We were lucky enough to be one of the first to get the new 12-megapixel E-30 digital SLR from Olympus. Rather than wait for a complete review, I’ve been shooting with the E-30 for the past few days so I can put together some initial impressions.
For a complete overview of the camera, you can read my Olympus E-30 Announcement article. There’s also a short video at the bottom of this page. In the meantime here’s a quick overview: The Olympus E-30 is a 12.3-megapixel digital SLR positioned between the Olympus E-520 and the top-of-the-line Olympus E-3, both of which are 10-megapixel cameras. The E-30 actually shares a lot of features and technology with the E-3. The most important of the shared features, in my opinion, are the tilt/swivel LCD and the 11-point auto focus system. Both of these really set the E-30 apart from the smaller and simpler E-520. It also has a cool new Level Gauge, which you can see in the LCD photo below. The E-3 has a much more substantial build than the E-30, although they’re about the same size and actually use the same battery grip. The E-30 also lacks the E-3′s weather-sealing and rugged internal metal chassis. But as far as performance goes, it’s honestly hard to tell the difference. I shot some ski photos with the E-30 in the continuous auto focus mode and they rocked!
Olympus conceived the E-30 with a different kind of photographer in mind – someone they’re calling the “Creator.” The Creator is a designer, artist, student, or maybe a small business owner. They want a high-performance camera, but maybe they don’t want to do a ton of post-processing. To that end, Olympus has included three key new features intended to make it easier to get the shot in the camera – Art Filters, Live View Multi Exposure, and Multi Aspect shooting capability. Since this is just a preview, I haven’t tested all of these and I’m not going to go into too much detail. Once again, for more information, you can read my Olympus E-30 Announcement article.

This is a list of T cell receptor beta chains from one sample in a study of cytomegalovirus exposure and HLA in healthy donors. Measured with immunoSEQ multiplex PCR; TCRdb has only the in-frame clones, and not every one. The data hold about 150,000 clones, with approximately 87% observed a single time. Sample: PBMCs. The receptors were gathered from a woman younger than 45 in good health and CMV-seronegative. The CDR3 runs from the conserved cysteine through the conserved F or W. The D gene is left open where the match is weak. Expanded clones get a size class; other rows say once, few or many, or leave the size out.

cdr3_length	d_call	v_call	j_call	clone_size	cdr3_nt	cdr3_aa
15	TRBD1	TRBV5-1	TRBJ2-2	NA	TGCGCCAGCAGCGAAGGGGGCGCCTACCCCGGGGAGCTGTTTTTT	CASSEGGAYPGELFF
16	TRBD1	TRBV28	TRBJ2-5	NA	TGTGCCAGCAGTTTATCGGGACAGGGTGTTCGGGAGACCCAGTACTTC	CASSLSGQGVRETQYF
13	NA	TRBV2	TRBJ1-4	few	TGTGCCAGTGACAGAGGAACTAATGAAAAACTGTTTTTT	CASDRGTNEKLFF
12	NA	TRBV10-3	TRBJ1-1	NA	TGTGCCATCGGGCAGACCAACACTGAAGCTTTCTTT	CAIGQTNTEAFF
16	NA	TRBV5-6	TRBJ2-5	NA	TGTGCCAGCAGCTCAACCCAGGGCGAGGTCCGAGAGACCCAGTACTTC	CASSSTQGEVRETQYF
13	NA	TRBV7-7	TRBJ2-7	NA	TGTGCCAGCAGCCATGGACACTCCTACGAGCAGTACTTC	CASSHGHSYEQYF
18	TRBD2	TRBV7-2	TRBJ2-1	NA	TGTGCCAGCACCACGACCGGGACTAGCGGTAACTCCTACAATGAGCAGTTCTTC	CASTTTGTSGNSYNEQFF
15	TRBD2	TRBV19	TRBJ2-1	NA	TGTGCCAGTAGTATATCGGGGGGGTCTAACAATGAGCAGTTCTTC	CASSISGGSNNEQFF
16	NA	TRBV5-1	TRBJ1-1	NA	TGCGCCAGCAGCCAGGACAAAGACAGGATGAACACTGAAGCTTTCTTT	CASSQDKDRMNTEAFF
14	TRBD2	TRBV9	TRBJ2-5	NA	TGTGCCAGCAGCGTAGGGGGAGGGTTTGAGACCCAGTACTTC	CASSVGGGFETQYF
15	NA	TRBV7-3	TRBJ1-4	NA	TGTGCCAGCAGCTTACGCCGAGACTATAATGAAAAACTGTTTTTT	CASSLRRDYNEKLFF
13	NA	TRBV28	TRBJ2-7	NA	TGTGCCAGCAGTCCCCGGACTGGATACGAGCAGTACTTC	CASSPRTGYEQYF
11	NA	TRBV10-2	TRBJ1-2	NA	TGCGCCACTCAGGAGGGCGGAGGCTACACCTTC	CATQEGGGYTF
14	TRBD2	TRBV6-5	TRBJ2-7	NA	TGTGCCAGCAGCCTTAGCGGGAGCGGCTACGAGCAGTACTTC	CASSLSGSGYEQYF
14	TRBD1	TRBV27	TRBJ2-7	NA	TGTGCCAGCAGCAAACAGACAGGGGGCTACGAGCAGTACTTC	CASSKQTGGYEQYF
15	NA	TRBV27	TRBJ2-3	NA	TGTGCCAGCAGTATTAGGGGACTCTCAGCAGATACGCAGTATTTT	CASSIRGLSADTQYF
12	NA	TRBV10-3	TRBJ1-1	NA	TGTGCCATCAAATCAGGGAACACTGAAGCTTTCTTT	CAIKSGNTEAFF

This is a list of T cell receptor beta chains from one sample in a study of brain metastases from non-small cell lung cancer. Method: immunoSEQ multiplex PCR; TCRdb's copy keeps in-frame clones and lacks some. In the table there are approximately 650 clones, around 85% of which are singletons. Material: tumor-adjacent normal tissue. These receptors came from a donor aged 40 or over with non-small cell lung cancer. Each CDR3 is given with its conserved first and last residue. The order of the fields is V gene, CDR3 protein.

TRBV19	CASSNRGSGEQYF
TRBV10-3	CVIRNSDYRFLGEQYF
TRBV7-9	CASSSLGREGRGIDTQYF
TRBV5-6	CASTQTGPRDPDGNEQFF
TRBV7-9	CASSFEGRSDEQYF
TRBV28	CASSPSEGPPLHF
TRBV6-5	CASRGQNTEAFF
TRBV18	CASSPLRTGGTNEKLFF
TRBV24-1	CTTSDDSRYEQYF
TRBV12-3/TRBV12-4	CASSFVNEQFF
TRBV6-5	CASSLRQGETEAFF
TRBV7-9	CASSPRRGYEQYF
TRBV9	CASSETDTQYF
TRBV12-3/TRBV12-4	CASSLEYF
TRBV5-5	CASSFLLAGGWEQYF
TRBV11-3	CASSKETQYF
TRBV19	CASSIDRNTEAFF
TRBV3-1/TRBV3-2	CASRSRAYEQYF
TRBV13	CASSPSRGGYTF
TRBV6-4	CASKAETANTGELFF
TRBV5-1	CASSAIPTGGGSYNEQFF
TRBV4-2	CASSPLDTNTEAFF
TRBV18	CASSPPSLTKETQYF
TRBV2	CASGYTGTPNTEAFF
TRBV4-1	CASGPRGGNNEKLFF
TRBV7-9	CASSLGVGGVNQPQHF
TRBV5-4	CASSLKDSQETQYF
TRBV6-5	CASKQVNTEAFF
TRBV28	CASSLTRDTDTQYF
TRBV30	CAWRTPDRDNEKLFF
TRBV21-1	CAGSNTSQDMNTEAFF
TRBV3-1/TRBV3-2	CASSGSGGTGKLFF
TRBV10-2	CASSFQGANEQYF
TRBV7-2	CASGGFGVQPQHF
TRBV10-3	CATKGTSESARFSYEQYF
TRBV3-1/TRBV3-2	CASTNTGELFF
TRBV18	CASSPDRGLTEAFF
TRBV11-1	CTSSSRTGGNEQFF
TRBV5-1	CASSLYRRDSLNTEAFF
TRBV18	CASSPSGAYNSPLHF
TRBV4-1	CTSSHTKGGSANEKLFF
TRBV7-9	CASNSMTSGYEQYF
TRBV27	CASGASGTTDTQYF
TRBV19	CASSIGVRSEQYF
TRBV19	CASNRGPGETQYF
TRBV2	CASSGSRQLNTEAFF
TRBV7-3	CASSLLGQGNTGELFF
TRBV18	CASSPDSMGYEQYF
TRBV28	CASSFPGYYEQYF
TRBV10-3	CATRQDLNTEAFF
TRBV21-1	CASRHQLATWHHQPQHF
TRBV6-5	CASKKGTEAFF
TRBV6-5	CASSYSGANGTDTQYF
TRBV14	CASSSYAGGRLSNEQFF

I’ve played with the Multi Exposure feature and it is cool, although I don’t have anything worth showing yet. The Art Filters differ from the typical in-camera filters in that they’re applied while you’re shooting. It’s significant that they’re selected via the ART/SCN option on the mode dial and not buried in an image editing playback menu. And they’re really more akin to scene modes than the kind of in-camera effects that have been included on cameras for a while now. By combining metering, processing, and the “Art Engine,” Olympus claims that the quality of the Art Filter images will be better than in-camera effects applied after capture. I have to admit I was skeptical and felt like they were probably meant for someone else. But when I started to play with the Art Filters, I got kind of excited at the some of the results. And the perfectionist in me was pleased that you can shoot RAW + JPG and have an untouched RAW image available if you need it. There are six Art Filters – Pop Art, Soft Focus, Pale & Light Color, Light Tone, Grainy Film, and Pin Hole. So far, I am finding the Pin Hole and Soft Focus filters to be the most pleasing. See examples of all the Art Filters below:
|The original, unedited image, from the RAW file. Click to view.|
|Art Filters (left to right): Pop Art, Soft Focus, and Pale & Light Color. Click thumbnails to view photos.|
|Art Filters (left to right): Light Tone, Grainy Film, and Pin Hole. Click thumbnails to view photos.|
As you can see, there’s nothing really crazy in the Art Filters. They’re basically tried-and-true effects, done really well. Sure you could do them yourself in Photoshop. But I’m finding that being able to just make a mode change and get sophisticated effects in-camera is really nice – especially when I can get a clean RAW file at the same time. Below are three more photos I shot with the Art Filters. I was especially surprised and pleased at what the Soft Focus filter did with what would have been a pretty mundane night shot of my front yard after a snowstorm.
|Click thumbnails to view photos.|
|Olympus E-30 Studio Test Images|
|ISO 100 Sample >>
ISO 200 Sample >>
ISO 400 Sample >>
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ISO 3200 Sample >>
We’re working on a complete, detailed review of the Olympus E-30. But hopefully this answers some of your initial questions and gives you an idea of how it works and where it fits in the Olympus digital SLR lineup. If you’ve got an E-510, E-420, or E-520 and you’re looking for more, the E-30 is definitely an excellent upgrade. It will outperform those cameras in every way. Compared to the E-3 it’s a tougher call. Then the question is whether you need the rugged build or not. If you don’t – and most people don’t – then the E-30 is probably the better choice.
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